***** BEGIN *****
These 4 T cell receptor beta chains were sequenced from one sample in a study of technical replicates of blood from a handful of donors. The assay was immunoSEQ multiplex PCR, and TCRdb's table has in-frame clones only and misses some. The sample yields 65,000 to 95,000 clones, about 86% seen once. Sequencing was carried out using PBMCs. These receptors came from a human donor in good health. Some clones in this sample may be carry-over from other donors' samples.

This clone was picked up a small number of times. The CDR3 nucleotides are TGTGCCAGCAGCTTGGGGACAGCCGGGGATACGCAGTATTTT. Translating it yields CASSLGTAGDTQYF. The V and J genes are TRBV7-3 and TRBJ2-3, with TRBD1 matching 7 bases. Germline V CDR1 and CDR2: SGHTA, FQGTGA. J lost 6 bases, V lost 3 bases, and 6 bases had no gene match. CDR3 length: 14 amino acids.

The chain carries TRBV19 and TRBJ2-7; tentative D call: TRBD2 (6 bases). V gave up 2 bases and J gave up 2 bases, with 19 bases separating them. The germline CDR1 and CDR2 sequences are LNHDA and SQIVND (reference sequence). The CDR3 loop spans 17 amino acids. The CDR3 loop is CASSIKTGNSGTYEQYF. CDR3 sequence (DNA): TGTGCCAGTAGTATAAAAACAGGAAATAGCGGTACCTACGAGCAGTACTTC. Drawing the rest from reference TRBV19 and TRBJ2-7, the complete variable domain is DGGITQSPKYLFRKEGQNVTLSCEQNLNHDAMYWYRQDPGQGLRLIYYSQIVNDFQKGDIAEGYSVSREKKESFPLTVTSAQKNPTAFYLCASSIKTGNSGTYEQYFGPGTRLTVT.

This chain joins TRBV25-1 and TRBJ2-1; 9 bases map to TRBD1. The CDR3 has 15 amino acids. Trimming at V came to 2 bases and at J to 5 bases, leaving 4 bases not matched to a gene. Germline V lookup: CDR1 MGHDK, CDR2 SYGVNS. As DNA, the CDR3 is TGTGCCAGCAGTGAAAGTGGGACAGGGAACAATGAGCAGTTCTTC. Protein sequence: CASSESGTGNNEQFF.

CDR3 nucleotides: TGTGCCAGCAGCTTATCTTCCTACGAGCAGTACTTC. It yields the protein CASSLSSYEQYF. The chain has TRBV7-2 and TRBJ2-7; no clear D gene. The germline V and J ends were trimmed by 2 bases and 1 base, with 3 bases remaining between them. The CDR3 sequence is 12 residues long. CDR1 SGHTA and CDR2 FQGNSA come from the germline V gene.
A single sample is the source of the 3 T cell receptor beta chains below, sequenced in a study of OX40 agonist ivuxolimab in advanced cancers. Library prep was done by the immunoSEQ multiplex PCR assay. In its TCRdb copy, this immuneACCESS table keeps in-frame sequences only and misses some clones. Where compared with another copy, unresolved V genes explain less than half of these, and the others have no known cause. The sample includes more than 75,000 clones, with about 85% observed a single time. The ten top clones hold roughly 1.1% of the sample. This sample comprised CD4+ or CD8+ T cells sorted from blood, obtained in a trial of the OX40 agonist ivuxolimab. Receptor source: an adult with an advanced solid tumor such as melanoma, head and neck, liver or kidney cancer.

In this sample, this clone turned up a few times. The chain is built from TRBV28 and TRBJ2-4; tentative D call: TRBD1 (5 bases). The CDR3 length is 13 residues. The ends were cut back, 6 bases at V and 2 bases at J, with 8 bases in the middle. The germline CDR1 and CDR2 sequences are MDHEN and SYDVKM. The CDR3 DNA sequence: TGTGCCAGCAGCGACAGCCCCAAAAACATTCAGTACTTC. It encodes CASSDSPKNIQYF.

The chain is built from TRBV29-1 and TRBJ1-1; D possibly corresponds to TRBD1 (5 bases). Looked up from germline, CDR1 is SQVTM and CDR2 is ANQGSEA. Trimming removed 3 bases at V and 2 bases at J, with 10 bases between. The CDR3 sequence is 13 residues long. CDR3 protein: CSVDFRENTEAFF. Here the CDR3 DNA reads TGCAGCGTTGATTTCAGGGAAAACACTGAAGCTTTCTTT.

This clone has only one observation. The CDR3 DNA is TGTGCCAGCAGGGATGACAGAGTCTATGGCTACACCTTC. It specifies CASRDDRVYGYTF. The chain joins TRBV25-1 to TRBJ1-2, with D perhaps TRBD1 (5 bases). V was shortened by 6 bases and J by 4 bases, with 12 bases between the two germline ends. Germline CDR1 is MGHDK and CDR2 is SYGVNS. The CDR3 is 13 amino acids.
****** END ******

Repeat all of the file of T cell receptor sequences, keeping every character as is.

These 4 T cell receptor beta chains were sequenced from one sample in a study of technical replicates of blood from a handful of donors. The assay was immunoSEQ multiplex PCR, and TCRdb's table has in-frame clones only and misses some. The sample yields 65,000 to 95,000 clones, about 86% seen once. Sequencing was carried out using PBMCs. These receptors came from a human donor in good health. Some clones in this sample may be carry-over from other donors' samples.

This clone was picked up a small number of times. The CDR3 nucleotides are TGTGCCAGCAGCTTGGGGACAGCCGGGGATACGCAGTATTTT. Translating it yields CASSLGTAGDTQYF. The V and J genes are TRBV7-3 and TRBJ2-3, with TRBD1 matching 7 bases. Germline V CDR1 and CDR2: SGHTA, FQGTGA. J lost 6 bases, V lost 3 bases, and 6 bases had no gene match. CDR3 length: 14 amino acids.

The chain carries TRBV19 and TRBJ2-7; tentative D call: TRBD2 (6 bases). V gave up 2 bases and J gave up 2 bases, with 19 bases separating them. The germline CDR1 and CDR2 sequences are LNHDA and SQIVND (reference sequence). The CDR3 loop spans 17 amino acids. The CDR3 loop is CASSIKTGNSGTYEQYF. CDR3 sequence (DNA): TGTGCCAGTAGTATAAAAACAGGAAATAGCGGTACCTACGAGCAGTACTTC. Drawing the rest from reference TRBV19 and TRBJ2-7, the complete variable domain is DGGITQSPKYLFRKEGQNVTLSCEQNLNHDAMYWYRQDPGQGLRLIYYSQIVNDFQKGDIAEGYSVSREKKESFPLTVTSAQKNPTAFYLCASSIKTGNSGTYEQYFGPGTRLTVT.

This chain joins TRBV25-1 and TRBJ2-1; 9 bases map to TRBD1. The CDR3 has 15 amino acids. Trimming at V came to 2 bases and at J to 5 bases, leaving 4 bases not matched to a gene. Germline V lookup: CDR1 MGHDK, CDR2 SYGVNS. As DNA, the CDR3 is TGTGCCAGCAGTGAAAGTGGGACAGGGAACAATGAGCAGTTCTTC. Protein sequence: CASSESGTGNNEQFF.

CDR3 nucleotides: TGTGCCAGCAGCTTATCTTCCTACGAGCAGTACTTC. It yields the protein CASSLSSYEQYF. The chain has TRBV7-2 and TRBJ2-7; no clear D gene. The germline V and J ends were trimmed by 2 bases and 1 base, with 3 bases remaining between them. The CDR3 sequence is 12 residues long. CDR1 SGHTA and CDR2 FQGNSA come from the germline V gene.
A single sample is the source of the 3 T cell receptor beta chains below, sequenced in a study of OX40 agonist ivuxolimab in advanced cancers. Library prep was done by the immunoSEQ multiplex PCR assay. In its TCRdb copy, this immuneACCESS table keeps in-frame sequences only and misses some clones. Where compared with another copy, unresolved V genes explain less than half of these, and the others have no known cause. The sample includes more than 75,000 clones, with about 85% observed a single time. The ten top clones hold roughly 1.1% of the sample. This sample comprised CD4+ or CD8+ T cells sorted from blood, obtained in a trial of the OX40 agonist ivuxolimab. Receptor source: an adult with an advanced solid tumor such as melanoma, head and neck, liver or kidney cancer.

In this sample, this clone turned up a few times. The chain is built from TRBV28 and TRBJ2-4; tentative D call: TRBD1 (5 bases). The CDR3 length is 13 residues. The ends were cut back, 6 bases at V and 2 bases at J, with 8 bases in the middle. The germline CDR1 and CDR2 sequences are MDHEN and SYDVKM. The CDR3 DNA sequence: TGTGCCAGCAGCGACAGCCCCAAAAACATTCAGTACTTC. It encodes CASSDSPKNIQYF.

The chain is built from TRBV29-1 and TRBJ1-1; D possibly corresponds to TRBD1 (5 bases). Looked up from germline, CDR1 is SQVTM and CDR2 is ANQGSEA. Trimming removed 3 bases at V and 2 bases at J, with 10 bases between. The CDR3 sequence is 13 residues long. CDR3 protein: CSVDFRENTEAFF. Here the CDR3 DNA reads TGCAGCGTTGATTTCAGGGAAAACACTGAAGCTTTCTTT.

This clone has only one observation. The CDR3 DNA is TGTGCCAGCAGGGATGACAGAGTCTATGGCTACACCTTC. It specifies CASRDDRVYGYTF. The chain joins TRBV25-1 to TRBJ1-2, with D perhaps TRBD1 (5 bases). V was shortened by 6 bases and J by 4 bases, with 12 bases between the two germline ends. Germline CDR1 is MGHDK and CDR2 is SYGVNS. The CDR3 is 13 amino acids.